- The Washington Times - Tuesday, June 27, 2000

Coney Island. Atlantic City. Ocean City. Chesapeake Beach.
Chesapeake Beach? The cozy little town in Southern Maryland? What's it doing on such a list?
Families can find out for themselves if they include the Chesapeake Beach Railway Museum during a day trip to Calvert County. Calvert is one of the fastest-growing counties in Maryland, according to the Census Bureau, and has tripled its population since 1970.
Even families that haven't relocated to Calvert County have found it a perfect spot for day trips and weekend getaways, so much so that the region is rapidly shedding its reputation as the "boondocks" of Maryland.
"I remember when Southern Maryland used to be the end of the world," says Harriet Stout, curator at the Railway Museum, "but the last five to 10 years, all three counties [in Southern Maryland] have done a better job at promoting themselves. Now it's a nice day trip. There are a lot of families from the Washington area that find it's a nice way to spend three or four hours a day."
Herman Schieke, a spokesman for the Calvert County Department of Economic Development, says the area is marketing heavily toward children under a new slogan, "Calvert is for kids."
"I know you have the 'C' and the 'K,' so it probably sounds better than it looks," Mr. Schieke says with a laugh, "but we really do get feedback from parents about how overwhelming it is to them that there is this much history and heritage and things to do, and that they can bring their kids and have so much fun. And so much of it is free."
The Railway Museum is one of several child-friendly attractions in Calvert County. The museum building served as the original railroad station from 1900 to 1935, Chesapeake Beach's heyday. Otto Mears, a Colorado railroad builder, spearheaded construction of the railroad from Washington to Chesapeake Beach, envisioning the area as another Atlantic City or Coney Island.
For 30 years, Chesapeake Beach came close to realizing that vision. It had a roller coaster, dance hall, boardwalk and a pier for steamboat passengers from Baltimore. But the railroad folded in 1935, and the station became a storage facility until the 1970s, when area residents started the museum and got the building listed on the National Register of Historic Places.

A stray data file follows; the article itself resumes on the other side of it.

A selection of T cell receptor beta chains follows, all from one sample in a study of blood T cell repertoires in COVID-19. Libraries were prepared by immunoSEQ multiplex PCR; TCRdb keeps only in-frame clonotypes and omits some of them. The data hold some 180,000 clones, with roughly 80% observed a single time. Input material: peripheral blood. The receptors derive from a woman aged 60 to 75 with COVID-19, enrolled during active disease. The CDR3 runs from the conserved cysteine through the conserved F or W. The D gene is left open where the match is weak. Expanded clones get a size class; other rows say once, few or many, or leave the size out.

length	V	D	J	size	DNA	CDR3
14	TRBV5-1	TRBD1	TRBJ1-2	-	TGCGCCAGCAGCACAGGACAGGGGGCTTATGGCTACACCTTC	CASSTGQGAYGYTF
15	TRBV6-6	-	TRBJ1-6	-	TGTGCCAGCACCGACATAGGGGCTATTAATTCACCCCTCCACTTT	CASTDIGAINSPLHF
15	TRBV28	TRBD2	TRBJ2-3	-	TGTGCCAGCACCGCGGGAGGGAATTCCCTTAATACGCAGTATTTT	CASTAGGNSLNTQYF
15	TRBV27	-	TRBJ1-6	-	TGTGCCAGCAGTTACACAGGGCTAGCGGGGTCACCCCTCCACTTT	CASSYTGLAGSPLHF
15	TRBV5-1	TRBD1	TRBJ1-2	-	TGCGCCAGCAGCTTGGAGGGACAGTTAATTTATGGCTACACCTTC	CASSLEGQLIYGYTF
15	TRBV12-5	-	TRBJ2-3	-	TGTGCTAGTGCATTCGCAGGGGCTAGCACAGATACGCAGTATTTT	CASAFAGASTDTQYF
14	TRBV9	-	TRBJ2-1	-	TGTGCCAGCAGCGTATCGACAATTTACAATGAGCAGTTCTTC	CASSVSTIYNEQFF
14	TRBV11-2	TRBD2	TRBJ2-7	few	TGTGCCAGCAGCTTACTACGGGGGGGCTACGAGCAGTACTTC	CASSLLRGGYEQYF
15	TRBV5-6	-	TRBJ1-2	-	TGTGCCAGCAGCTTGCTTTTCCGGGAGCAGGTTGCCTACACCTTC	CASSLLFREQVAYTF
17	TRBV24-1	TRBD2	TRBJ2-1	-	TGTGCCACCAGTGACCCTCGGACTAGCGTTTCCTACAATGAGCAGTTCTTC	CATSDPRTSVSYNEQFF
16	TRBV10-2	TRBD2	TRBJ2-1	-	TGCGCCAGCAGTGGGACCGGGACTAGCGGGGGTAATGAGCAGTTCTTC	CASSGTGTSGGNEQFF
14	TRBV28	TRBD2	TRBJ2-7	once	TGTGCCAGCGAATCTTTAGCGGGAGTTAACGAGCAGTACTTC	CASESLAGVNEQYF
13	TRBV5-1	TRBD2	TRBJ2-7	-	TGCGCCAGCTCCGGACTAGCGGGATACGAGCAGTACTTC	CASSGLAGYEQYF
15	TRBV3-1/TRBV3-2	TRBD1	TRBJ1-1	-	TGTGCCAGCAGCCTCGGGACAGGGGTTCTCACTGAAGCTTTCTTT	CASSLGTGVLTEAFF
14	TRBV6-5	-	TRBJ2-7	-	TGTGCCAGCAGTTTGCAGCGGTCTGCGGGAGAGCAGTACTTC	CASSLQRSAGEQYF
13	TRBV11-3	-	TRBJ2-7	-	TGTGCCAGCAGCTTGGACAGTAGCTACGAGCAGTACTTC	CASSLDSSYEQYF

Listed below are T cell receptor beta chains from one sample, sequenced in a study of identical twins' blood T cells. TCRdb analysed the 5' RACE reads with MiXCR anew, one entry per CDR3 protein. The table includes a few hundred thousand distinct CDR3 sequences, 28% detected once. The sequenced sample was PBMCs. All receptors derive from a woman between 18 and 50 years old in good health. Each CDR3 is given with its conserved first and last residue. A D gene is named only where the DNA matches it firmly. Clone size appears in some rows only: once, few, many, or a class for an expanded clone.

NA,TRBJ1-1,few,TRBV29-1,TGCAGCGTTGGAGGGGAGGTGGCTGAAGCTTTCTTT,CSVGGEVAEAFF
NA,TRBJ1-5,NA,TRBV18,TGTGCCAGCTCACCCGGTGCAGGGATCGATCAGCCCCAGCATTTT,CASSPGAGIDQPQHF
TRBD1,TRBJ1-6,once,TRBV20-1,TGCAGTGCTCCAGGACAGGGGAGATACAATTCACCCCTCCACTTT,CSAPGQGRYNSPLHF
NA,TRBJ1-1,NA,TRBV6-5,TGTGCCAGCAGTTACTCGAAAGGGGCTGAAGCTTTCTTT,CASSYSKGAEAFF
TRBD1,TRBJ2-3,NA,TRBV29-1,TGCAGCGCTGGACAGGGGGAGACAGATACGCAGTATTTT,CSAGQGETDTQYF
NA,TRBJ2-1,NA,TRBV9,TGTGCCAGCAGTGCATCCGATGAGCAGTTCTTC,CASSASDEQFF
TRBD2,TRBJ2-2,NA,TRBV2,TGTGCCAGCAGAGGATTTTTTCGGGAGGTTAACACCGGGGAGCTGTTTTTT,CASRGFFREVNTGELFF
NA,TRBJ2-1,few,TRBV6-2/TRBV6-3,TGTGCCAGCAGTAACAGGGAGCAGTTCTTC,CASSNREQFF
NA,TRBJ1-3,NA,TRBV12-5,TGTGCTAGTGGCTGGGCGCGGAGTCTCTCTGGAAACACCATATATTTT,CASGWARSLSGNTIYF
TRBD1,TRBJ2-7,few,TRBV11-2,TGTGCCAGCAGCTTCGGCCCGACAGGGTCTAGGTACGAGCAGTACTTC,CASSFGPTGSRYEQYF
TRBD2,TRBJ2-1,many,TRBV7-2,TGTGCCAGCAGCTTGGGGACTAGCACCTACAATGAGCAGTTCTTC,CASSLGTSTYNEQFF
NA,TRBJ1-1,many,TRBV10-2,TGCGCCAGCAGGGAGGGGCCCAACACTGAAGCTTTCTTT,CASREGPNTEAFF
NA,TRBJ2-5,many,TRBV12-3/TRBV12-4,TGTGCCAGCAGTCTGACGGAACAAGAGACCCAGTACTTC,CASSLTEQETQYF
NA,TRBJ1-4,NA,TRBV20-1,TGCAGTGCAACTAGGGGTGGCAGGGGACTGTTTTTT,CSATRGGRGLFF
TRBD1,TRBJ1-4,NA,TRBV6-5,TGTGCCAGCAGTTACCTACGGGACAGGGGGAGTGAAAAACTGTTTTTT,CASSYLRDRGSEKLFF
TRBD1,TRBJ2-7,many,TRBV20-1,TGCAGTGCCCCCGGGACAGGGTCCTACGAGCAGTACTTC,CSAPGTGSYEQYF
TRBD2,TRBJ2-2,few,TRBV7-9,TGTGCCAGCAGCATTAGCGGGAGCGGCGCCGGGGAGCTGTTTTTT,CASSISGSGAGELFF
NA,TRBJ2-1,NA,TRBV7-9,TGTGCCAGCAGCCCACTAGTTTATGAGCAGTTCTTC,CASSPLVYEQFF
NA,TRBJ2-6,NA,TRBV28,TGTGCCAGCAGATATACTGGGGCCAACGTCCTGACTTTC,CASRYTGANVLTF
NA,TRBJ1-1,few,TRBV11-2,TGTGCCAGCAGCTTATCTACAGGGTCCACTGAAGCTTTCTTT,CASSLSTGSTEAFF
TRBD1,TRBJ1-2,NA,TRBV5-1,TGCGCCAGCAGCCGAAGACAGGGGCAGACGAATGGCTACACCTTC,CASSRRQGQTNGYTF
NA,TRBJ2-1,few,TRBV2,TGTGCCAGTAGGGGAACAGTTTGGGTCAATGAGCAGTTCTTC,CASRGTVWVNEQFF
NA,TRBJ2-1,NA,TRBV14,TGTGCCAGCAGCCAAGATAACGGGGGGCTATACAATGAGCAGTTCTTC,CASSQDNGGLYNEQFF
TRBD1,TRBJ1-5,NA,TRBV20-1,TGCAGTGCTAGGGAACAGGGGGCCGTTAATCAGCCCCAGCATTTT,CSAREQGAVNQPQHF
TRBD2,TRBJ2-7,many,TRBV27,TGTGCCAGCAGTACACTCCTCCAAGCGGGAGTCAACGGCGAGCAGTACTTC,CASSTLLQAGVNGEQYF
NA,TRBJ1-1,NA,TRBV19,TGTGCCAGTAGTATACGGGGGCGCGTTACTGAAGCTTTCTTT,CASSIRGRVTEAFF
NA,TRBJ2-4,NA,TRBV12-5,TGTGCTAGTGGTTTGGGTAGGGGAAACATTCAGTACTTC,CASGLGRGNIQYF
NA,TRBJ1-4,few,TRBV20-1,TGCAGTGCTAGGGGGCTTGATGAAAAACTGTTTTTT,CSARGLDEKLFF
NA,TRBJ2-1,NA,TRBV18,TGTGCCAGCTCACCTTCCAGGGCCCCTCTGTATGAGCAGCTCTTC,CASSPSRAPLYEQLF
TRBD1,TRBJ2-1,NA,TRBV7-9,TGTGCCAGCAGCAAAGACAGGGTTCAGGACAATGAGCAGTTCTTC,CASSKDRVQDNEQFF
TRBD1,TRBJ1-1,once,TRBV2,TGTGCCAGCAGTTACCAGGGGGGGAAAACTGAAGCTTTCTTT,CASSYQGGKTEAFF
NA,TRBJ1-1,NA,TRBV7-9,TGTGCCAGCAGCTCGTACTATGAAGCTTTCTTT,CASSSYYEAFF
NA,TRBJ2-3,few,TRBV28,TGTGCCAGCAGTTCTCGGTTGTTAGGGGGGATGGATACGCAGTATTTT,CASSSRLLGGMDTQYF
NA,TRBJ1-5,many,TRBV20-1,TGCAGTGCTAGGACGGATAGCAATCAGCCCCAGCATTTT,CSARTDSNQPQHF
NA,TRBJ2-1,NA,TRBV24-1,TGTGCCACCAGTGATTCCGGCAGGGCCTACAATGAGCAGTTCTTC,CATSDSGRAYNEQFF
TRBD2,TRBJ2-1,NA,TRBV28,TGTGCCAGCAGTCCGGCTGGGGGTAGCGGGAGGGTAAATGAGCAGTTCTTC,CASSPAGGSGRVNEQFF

These days, Ms. Stout holds children's summer programs every Thursday morning through Aug. 10. Younger children play games and enjoy poems, songs and stories that celebrate railroading and early resort life in Chesapeake Beach. Older children can learn more about the history of the area and see swimsuits from the early 1900s.
"A lot of visitors have their own personal memories and their own pieces of history when they come in the door," Ms. Stout says. "That's sort of fun."
A short walk away from the museum is the Chesapeake Beach Water Park, which has eight slides, children's and infants' pools, beach areas, waterfalls and geysers.
A few miles down Route 2/4, families can learn more Southern Maryland history at the Calvert Marine Museum in Solomons. The museum has a special room for children with hands-on exhibits, fossils, costumes and microscopes. The history of Solomons Island from the War of 1812, the Colonial era and even as far back as the Miocene Era (10 million to 12 million years ago) is covered at the museum.
Also, families can see and climb up inside the Drum Point Lighthouse, one of only three remaining screw-pile, cottage-style lighthouses that served the Chesapeake Bay in the early 1900s.
Budding paleontologists who can't get enough of fossils at the museum might be interested in nearby Calvert Cliffs State Park, where the cliffs contain more than 600 species of fossils. The cliffs themselves are closed because of landslide activity, but much of the beach area is open for fossil hunting.

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